Now Lama Pema says, "So many of you have given time, energy and money. Now, it's your building."

Sunday, June 13, 2010

Red Tiles Near the Top of the Building

Red symbolizes the skill full means of compassion
and the white symbolizes wisdom.

Tonglen Meditation and a Teaching Were Given for the First Time in the New Center

Lama Pema Teaching

During the break Lama Yeshe and Clay Colley
(our on site volunteer contractor)
share their joy over the progress of the building.

There is plenty of room for food preparation in the new kitchen.

The top drawers on this cupboard have tea bags in one and cups in another.

Lama Pema rings the gong for the end of the break.


At Last Lamas Pema and Yeshe have privacy for their living space. And fabulous views besides.


You can see the copper style roofing in the foreground.
Below is an unpaved path
that people are gradually lining with stones.

Saturday, June 5, 2010


Lama Yeshe escorted him into the center.

Lama Pema initially choked up in trying to welcome Lama Lodru.

Lama Lodru spoke of the various lineages and stressed compassion.
Initially the room was hot, but after opening a few windows slightly
we had perfect temperatures, affirming the building design.


Nell LeFebvre with incense

Anne Herrick, Max Martini and Nance Louise were among many who lined up to greet him.

Conch Shells were blown as his car arrived.

His chair was ready.

Last Night's Magic

Members and guests arrived at the opening debut of our KSC Meditation Center through a pair of distinguished exterior doors (installed only hours before) into a large and welcoming foyer.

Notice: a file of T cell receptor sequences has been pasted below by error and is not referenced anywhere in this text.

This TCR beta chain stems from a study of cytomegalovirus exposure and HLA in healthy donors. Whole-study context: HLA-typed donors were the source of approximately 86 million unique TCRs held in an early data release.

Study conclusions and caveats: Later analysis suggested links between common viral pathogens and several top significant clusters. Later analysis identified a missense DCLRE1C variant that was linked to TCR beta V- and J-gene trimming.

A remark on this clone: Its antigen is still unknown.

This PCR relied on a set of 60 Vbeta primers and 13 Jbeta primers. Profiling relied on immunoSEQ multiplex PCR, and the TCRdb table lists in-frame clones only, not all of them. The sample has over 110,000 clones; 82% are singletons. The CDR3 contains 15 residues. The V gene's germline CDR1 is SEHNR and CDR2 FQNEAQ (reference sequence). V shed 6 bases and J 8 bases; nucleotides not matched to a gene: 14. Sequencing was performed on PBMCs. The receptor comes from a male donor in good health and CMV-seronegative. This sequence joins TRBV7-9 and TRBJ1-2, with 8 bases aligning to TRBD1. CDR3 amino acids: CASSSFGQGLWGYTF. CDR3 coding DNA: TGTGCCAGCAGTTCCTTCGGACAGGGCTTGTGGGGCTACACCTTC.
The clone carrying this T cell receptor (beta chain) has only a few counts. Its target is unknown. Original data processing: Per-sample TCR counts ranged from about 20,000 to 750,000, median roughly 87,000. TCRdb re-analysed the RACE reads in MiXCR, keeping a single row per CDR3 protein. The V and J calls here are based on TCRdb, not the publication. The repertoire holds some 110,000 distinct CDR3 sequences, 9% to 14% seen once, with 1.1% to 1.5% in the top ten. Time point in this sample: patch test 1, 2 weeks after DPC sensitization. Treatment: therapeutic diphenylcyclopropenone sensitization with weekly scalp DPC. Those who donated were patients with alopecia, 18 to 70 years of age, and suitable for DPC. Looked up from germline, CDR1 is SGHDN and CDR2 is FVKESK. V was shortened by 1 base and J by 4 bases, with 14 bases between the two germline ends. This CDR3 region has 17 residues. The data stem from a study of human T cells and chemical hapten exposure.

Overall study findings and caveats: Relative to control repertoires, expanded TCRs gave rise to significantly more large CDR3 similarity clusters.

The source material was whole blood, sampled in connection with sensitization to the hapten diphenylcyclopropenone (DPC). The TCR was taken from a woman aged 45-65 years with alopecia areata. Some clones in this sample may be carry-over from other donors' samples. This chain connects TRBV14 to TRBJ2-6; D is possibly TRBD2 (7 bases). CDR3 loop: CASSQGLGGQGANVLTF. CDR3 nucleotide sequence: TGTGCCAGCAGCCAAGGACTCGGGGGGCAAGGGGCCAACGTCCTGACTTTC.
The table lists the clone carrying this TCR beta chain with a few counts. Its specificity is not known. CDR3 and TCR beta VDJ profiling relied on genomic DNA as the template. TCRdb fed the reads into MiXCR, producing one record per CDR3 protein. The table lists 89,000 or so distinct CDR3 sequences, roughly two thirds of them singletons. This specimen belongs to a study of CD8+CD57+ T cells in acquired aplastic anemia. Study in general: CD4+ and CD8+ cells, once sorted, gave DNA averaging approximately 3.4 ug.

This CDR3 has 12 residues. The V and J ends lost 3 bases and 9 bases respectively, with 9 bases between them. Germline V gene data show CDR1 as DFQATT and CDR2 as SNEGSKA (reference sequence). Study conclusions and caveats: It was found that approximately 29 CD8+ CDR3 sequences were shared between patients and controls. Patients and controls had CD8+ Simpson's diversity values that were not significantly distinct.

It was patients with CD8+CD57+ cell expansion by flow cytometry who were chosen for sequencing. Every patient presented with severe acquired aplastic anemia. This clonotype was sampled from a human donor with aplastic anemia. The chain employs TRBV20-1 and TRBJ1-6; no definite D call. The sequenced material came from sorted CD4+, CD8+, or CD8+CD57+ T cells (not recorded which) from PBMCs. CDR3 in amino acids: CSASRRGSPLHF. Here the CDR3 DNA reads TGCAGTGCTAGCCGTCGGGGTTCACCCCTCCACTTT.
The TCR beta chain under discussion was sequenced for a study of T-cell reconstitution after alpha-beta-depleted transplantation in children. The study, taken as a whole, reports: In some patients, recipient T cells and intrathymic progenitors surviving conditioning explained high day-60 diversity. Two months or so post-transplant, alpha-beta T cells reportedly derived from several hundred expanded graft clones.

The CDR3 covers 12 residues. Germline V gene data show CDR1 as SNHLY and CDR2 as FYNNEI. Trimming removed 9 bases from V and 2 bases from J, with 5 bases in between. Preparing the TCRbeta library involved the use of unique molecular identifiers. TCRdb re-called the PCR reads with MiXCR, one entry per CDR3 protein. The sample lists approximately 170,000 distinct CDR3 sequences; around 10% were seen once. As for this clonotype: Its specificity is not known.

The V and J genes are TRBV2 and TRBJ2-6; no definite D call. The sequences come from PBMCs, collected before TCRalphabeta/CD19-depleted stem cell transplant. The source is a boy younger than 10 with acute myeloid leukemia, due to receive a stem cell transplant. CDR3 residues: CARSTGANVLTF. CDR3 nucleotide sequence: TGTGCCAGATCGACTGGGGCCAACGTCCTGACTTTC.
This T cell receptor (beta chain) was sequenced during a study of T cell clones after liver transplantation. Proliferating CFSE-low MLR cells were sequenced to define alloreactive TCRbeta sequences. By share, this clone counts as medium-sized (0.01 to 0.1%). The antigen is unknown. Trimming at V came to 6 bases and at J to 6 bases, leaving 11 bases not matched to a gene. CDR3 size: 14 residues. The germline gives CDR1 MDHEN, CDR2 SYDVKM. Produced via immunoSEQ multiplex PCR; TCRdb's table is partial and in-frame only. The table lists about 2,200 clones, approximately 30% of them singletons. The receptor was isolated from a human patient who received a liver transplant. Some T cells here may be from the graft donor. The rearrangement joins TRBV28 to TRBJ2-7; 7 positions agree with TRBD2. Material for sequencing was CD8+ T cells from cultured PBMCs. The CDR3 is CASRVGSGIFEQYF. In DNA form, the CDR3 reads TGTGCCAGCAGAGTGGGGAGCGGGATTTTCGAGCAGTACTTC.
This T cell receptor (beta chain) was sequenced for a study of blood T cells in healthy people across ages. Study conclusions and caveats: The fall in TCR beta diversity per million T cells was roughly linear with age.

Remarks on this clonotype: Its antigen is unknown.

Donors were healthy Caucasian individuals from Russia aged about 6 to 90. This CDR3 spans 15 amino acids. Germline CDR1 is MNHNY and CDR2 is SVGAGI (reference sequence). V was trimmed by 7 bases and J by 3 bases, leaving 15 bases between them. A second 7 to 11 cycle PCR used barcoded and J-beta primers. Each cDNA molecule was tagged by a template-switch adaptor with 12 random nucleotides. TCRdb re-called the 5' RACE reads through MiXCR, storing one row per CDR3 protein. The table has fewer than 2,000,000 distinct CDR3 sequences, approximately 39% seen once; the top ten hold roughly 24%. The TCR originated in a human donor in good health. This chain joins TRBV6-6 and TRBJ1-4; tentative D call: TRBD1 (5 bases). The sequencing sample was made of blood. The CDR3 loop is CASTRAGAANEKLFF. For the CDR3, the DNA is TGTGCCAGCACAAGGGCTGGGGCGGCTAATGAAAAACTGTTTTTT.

At the far end another pair of hand carved doors beckoned one into the Shrine Room filled with extraordinary beauty – altars, Tangkas, carpets, thrones and the fragrance of an abundance of springtime flowers.

The expansion of windows invited the evening stillness as wetland songbirds settled into their nests.

It was easy to fall into the sacredness of these amazing surroundings!

And then we heard the pair of conch shells announcing the arrival of our beloved Lama Lodru Rinpoche with Lamas Pema and Yeshe.

Their stepping through the front entrance marked the beginning of their long held dream for our Center.

It was clear each of them was deeply touched as they entered the reality of the Shrine Room totally filled with loving faces!

Lama Lodru commended our Sangha for creating a home for the future life of goodness and happiness!

He reminded us that it took many people – some sharing material support and others physical labor - to complete our shared dream!

Friday, June 4, 2010


Phyllis Norris, Board President

The doors were built by Larry Bishop of Perfwood.


The doors from inside the lobby

Lama Lodru Begins his Teachings in a Few Hours

Registration will be in the Lobby

The Meditation Room

Wednesday, June 2, 2010


Cupboards for he kitchen near the meditation room are filled

Chris Wood has been training Max Martini in the technical details.

The tea and coffee area.

The Tangkas Were Hung at the End of the Ceremonial Arts class

The new meditation room is nearly 1500 square feet--
several times larger than in our former Granite Street home.

My favorite is the Green Tara. Tara, whose name means "star" or "she who ferries across," is a Bodhisattva of compassion who manifests in female form. In Tibetan, Tara is known as "Dölma" (Sgrol-ma), or "She Who Saves." In particular she represents compassion in action, since she’s in the process of stepping from her lotus throne in order to help sentient beings.